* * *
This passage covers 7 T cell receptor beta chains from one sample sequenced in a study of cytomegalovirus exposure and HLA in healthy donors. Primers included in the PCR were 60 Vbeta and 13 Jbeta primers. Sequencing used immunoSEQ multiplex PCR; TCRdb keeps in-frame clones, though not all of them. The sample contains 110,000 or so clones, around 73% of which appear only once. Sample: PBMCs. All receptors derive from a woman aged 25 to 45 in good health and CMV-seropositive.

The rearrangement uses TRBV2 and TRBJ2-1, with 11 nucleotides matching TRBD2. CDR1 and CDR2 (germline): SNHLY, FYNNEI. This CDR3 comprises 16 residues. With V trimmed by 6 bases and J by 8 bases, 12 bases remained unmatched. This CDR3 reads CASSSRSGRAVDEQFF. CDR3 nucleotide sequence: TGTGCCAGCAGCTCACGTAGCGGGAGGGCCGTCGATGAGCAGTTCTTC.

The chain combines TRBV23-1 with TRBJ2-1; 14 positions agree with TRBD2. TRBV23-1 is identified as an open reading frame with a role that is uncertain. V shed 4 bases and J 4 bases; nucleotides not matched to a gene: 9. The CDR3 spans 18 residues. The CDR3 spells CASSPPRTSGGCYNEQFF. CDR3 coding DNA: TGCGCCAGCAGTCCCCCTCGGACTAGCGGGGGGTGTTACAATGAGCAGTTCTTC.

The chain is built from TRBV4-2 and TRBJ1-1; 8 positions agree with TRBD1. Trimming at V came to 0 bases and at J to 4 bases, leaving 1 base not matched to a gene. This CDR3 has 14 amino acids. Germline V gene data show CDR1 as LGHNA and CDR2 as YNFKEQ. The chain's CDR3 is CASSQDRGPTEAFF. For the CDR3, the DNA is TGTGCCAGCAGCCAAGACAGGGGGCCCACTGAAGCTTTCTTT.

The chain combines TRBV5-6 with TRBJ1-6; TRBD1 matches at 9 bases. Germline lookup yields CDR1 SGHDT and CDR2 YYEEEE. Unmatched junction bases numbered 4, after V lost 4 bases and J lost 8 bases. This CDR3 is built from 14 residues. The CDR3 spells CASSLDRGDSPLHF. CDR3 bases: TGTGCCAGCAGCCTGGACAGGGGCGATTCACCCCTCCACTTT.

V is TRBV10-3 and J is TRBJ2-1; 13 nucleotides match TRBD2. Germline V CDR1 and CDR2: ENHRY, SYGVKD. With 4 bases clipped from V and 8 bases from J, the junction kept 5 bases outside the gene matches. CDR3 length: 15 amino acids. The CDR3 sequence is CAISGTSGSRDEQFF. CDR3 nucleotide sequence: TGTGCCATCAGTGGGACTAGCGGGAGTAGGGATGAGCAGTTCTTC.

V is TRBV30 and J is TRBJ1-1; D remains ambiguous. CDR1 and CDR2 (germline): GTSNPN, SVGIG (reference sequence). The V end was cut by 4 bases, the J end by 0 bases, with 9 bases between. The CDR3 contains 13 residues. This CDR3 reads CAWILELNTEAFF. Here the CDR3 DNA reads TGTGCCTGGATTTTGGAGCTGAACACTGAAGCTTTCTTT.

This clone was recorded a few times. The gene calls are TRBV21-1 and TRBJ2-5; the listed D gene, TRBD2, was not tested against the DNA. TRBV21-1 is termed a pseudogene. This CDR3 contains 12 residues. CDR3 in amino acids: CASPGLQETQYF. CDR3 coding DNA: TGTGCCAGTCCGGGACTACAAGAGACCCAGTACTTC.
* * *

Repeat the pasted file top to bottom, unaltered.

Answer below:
This passage covers 7 T cell receptor beta chains from one sample sequenced in a study of cytomegalovirus exposure and HLA in healthy donors. Primers included in the PCR were 60 Vbeta and 13 Jbeta primers. Sequencing used immunoSEQ multiplex PCR; TCRdb keeps in-frame clones, though not all of them. The sample contains 110,000 or so clones, around 73% of which appear only once. Sample: PBMCs. All receptors derive from a woman aged 25 to 45 in good health and CMV-seropositive.

The rearrangement uses TRBV2 and TRBJ2-1, with 11 nucleotides matching TRBD2. CDR1 and CDR2 (germline): SNHLY, FYNNEI. This CDR3 comprises 16 residues. With V trimmed by 6 bases and J by 8 bases, 12 bases remained unmatched. This CDR3 reads CASSSRSGRAVDEQFF. CDR3 nucleotide sequence: TGTGCCAGCAGCTCACGTAGCGGGAGGGCCGTCGATGAGCAGTTCTTC.

The chain combines TRBV23-1 with TRBJ2-1; 14 positions agree with TRBD2. TRBV23-1 is identified as an open reading frame with a role that is uncertain. V shed 4 bases and J 4 bases; nucleotides not matched to a gene: 9. The CDR3 spans 18 residues. The CDR3 spells CASSPPRTSGGCYNEQFF. CDR3 coding DNA: TGCGCCAGCAGTCCCCCTCGGACTAGCGGGGGGTGTTACAATGAGCAGTTCTTC.

The chain is built from TRBV4-2 and TRBJ1-1; 8 positions agree with TRBD1. Trimming at V came to 0 bases and at J to 4 bases, leaving 1 base not matched to a gene. This CDR3 has 14 amino acids. Germline V gene data show CDR1 as LGHNA and CDR2 as YNFKEQ. The chain's CDR3 is CASSQDRGPTEAFF. For the CDR3, the DNA is TGTGCCAGCAGCCAAGACAGGGGGCCCACTGAAGCTTTCTTT.

The chain combines TRBV5-6 with TRBJ1-6; TRBD1 matches at 9 bases. Germline lookup yields CDR1 SGHDT and CDR2 YYEEEE. Unmatched junction bases numbered 4, after V lost 4 bases and J lost 8 bases. This CDR3 is built from 14 residues. The CDR3 spells CASSLDRGDSPLHF. CDR3 bases: TGTGCCAGCAGCCTGGACAGGGGCGATTCACCCCTCCACTTT.

V is TRBV10-3 and J is TRBJ2-1; 13 nucleotides match TRBD2. Germline V CDR1 and CDR2: ENHRY, SYGVKD. With 4 bases clipped from V and 8 bases from J, the junction kept 5 bases outside the gene matches. CDR3 length: 15 amino acids. The CDR3 sequence is CAISGTSGSRDEQFF. CDR3 nucleotide sequence: TGTGCCATCAGTGGGACTAGCGGGAGTAGGGATGAGCAGTTCTTC.

V is TRBV30 and J is TRBJ1-1; D remains ambiguous. CDR1 and CDR2 (germline): GTSNPN, SVGIG (reference sequence). The V end was cut by 4 bases, the J end by 0 bases, with 9 bases between. The CDR3 contains 13 residues. This CDR3 reads CAWILELNTEAFF. Here the CDR3 DNA reads TGTGCCTGGATTTTGGAGCTGAACACTGAAGCTTTCTTT.

This clone was recorded a few times. The gene calls are TRBV21-1 and TRBJ2-5; the listed D gene, TRBD2, was not tested against the DNA. TRBV21-1 is termed a pseudogene. This CDR3 contains 12 residues. CDR3 in amino acids: CASPGLQETQYF. CDR3 coding DNA: TGTGCCAGTCCGGGACTACAAGAGACCCAGTACTTC.